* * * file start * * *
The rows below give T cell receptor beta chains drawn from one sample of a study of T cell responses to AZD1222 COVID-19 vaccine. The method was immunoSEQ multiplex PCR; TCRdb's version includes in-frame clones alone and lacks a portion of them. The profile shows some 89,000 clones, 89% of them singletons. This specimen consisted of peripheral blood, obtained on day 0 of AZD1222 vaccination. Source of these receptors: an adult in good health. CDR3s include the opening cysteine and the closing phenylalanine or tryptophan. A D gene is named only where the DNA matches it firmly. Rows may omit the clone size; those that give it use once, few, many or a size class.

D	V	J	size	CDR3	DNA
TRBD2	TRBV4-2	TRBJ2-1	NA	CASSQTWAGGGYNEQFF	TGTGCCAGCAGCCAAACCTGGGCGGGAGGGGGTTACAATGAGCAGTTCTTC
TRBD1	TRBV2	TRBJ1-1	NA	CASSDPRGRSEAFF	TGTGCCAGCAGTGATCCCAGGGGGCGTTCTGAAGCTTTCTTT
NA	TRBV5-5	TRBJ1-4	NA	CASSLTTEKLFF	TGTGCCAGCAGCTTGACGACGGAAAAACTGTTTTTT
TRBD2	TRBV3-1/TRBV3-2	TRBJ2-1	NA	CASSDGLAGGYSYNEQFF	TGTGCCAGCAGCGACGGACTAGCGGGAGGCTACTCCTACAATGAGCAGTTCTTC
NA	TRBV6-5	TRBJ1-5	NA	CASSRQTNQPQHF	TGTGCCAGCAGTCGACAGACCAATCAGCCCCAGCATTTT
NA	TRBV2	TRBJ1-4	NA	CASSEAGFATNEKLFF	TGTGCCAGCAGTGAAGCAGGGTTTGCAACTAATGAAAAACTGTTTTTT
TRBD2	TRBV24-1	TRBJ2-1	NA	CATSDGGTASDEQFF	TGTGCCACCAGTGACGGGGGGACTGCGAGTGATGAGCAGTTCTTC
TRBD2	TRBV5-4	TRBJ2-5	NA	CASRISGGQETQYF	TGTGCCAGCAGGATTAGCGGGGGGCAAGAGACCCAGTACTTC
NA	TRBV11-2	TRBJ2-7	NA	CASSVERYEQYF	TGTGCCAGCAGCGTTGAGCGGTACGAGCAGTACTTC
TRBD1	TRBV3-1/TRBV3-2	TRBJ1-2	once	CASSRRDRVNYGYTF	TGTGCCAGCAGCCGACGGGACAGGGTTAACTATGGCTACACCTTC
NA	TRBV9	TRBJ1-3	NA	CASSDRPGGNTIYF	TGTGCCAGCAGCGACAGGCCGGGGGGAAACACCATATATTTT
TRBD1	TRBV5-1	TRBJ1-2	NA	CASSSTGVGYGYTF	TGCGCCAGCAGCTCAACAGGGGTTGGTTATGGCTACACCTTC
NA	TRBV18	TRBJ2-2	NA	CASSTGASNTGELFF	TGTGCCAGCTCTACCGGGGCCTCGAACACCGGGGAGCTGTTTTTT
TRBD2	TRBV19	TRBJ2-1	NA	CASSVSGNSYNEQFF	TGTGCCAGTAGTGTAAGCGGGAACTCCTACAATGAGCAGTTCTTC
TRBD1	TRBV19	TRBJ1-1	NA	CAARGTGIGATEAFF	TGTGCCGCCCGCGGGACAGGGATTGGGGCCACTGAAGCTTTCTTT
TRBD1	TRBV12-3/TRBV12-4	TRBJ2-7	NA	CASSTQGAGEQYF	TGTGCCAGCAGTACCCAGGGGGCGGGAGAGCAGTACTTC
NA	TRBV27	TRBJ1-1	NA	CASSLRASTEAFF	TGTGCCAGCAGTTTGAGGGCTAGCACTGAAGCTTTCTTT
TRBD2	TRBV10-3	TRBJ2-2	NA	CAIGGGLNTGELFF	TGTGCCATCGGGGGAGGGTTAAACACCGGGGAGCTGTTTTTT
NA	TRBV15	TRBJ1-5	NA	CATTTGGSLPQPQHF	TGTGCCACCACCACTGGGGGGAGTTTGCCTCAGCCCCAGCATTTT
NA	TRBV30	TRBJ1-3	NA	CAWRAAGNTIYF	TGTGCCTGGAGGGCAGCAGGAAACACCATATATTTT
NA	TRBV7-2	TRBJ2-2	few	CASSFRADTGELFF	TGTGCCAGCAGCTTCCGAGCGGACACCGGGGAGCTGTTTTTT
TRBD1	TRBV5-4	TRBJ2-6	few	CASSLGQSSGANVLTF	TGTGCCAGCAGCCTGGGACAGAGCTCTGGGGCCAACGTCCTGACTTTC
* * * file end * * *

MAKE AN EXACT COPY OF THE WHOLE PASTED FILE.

The rows below give T cell receptor beta chains drawn from one sample of a study of T cell responses to AZD1222 COVID-19 vaccine. The method was immunoSEQ multiplex PCR; TCRdb's version includes in-frame clones alone and lacks a portion of them. The profile shows some 89,000 clones, 89% of them singletons. This specimen consisted of peripheral blood, obtained on day 0 of AZD1222 vaccination. Source of these receptors: an adult in good health. CDR3s include the opening cysteine and the closing phenylalanine or tryptophan. A D gene is named only where the DNA matches it firmly. Rows may omit the clone size; those that give it use once, few, many or a size class.

D	V	J	size	CDR3	DNA
TRBD2	TRBV4-2	TRBJ2-1	NA	CASSQTWAGGGYNEQFF	TGTGCCAGCAGCCAAACCTGGGCGGGAGGGGGTTACAATGAGCAGTTCTTC
TRBD1	TRBV2	TRBJ1-1	NA	CASSDPRGRSEAFF	TGTGCCAGCAGTGATCCCAGGGGGCGTTCTGAAGCTTTCTTT
NA	TRBV5-5	TRBJ1-4	NA	CASSLTTEKLFF	TGTGCCAGCAGCTTGACGACGGAAAAACTGTTTTTT
TRBD2	TRBV3-1/TRBV3-2	TRBJ2-1	NA	CASSDGLAGGYSYNEQFF	TGTGCCAGCAGCGACGGACTAGCGGGAGGCTACTCCTACAATGAGCAGTTCTTC
NA	TRBV6-5	TRBJ1-5	NA	CASSRQTNQPQHF	TGTGCCAGCAGTCGACAGACCAATCAGCCCCAGCATTTT
NA	TRBV2	TRBJ1-4	NA	CASSEAGFATNEKLFF	TGTGCCAGCAGTGAAGCAGGGTTTGCAACTAATGAAAAACTGTTTTTT
TRBD2	TRBV24-1	TRBJ2-1	NA	CATSDGGTASDEQFF	TGTGCCACCAGTGACGGGGGGACTGCGAGTGATGAGCAGTTCTTC
TRBD2	TRBV5-4	TRBJ2-5	NA	CASRISGGQETQYF	TGTGCCAGCAGGATTAGCGGGGGGCAAGAGACCCAGTACTTC
NA	TRBV11-2	TRBJ2-7	NA	CASSVERYEQYF	TGTGCCAGCAGCGTTGAGCGGTACGAGCAGTACTTC
TRBD1	TRBV3-1/TRBV3-2	TRBJ1-2	once	CASSRRDRVNYGYTF	TGTGCCAGCAGCCGACGGGACAGGGTTAACTATGGCTACACCTTC
NA	TRBV9	TRBJ1-3	NA	CASSDRPGGNTIYF	TGTGCCAGCAGCGACAGGCCGGGGGGAAACACCATATATTTT
TRBD1	TRBV5-1	TRBJ1-2	NA	CASSSTGVGYGYTF	TGCGCCAGCAGCTCAACAGGGGTTGGTTATGGCTACACCTTC
NA	TRBV18	TRBJ2-2	NA	CASSTGASNTGELFF	TGTGCCAGCTCTACCGGGGCCTCGAACACCGGGGAGCTGTTTTTT
TRBD2	TRBV19	TRBJ2-1	NA	CASSVSGNSYNEQFF	TGTGCCAGTAGTGTAAGCGGGAACTCCTACAATGAGCAGTTCTTC
TRBD1	TRBV19	TRBJ1-1	NA	CAARGTGIGATEAFF	TGTGCCGCCCGCGGGACAGGGATTGGGGCCACTGAAGCTTTCTTT
TRBD1	TRBV12-3/TRBV12-4	TRBJ2-7	NA	CASSTQGAGEQYF	TGTGCCAGCAGTACCCAGGGGGCGGGAGAGCAGTACTTC
NA	TRBV27	TRBJ1-1	NA	CASSLRASTEAFF	TGTGCCAGCAGTTTGAGGGCTAGCACTGAAGCTTTCTTT
TRBD2	TRBV10-3	TRBJ2-2	NA	CAIGGGLNTGELFF	TGTGCCATCGGGGGAGGGTTAAACACCGGGGAGCTGTTTTTT
NA	TRBV15	TRBJ1-5	NA	CATTTGGSLPQPQHF	TGTGCCACCACCACTGGGGGGAGTTTGCCTCAGCCCCAGCATTTT
NA	TRBV30	TRBJ1-3	NA	CAWRAAGNTIYF	TGTGCCTGGAGGGCAGCAGGAAACACCATATATTTT
NA	TRBV7-2	TRBJ2-2	few	CASSFRADTGELFF	TGTGCCAGCAGCTTCCGAGCGGACACCGGGGAGCTGTTTTTT
TRBD1	TRBV5-4	TRBJ2-6	few	CASSLGQSSGANVLTF	TGTGCCAGCAGCCTGGGACAGAGCTCTGGGGCCAACGTCCTGACTTTC